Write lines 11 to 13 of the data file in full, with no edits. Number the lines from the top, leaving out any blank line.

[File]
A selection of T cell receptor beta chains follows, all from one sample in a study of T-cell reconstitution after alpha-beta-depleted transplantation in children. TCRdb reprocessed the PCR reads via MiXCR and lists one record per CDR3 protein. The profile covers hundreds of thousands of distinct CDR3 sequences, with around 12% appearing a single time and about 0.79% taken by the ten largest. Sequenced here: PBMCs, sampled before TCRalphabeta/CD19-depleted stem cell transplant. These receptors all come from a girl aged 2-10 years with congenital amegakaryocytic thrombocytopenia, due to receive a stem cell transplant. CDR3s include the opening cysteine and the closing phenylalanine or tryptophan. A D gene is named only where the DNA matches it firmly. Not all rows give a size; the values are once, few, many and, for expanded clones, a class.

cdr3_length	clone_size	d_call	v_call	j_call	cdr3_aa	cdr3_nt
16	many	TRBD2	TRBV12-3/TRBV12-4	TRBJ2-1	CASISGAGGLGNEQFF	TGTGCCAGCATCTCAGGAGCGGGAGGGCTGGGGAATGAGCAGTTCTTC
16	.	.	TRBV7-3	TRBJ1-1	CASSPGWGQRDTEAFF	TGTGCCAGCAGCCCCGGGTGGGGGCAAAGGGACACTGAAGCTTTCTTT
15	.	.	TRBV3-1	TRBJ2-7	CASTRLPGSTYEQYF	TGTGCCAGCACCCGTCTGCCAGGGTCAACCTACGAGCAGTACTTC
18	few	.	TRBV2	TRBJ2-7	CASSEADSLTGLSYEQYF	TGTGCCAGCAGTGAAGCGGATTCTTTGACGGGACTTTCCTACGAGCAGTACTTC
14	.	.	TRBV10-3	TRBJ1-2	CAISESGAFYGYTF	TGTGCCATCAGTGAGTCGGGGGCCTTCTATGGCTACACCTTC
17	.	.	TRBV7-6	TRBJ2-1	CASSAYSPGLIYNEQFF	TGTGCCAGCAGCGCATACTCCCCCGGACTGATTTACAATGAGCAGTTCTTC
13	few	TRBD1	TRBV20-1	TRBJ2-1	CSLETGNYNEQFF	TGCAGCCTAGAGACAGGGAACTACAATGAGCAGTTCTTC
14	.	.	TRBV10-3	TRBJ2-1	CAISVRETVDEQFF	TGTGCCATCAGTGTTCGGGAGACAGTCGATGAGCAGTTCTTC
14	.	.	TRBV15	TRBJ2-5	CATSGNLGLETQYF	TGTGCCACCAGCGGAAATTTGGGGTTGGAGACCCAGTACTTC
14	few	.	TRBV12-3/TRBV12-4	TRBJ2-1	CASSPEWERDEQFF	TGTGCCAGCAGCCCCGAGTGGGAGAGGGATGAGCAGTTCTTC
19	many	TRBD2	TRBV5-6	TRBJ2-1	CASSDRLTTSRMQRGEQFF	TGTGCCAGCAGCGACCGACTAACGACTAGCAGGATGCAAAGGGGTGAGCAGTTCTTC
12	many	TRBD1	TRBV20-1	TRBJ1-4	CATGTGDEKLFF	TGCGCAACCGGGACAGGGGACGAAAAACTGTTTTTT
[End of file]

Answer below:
14	.	.	TRBV15	TRBJ2-5	CATSGNLGLETQYF	TGTGCCACCAGCGGAAATTTGGGGTTGGAGACCCAGTACTTC
14	few	.	TRBV12-3/TRBV12-4	TRBJ2-1	CASSPEWERDEQFF	TGTGCCAGCAGCCCCGAGTGGGAGAGGGATGAGCAGTTCTTC
19	many	TRBD2	TRBV5-6	TRBJ2-1	CASSDRLTTSRMQRGEQFF	TGTGCCAGCAGCGACCGACTAACGACTAGCAGGATGCAAAGGGGTGAGCAGTTCTTC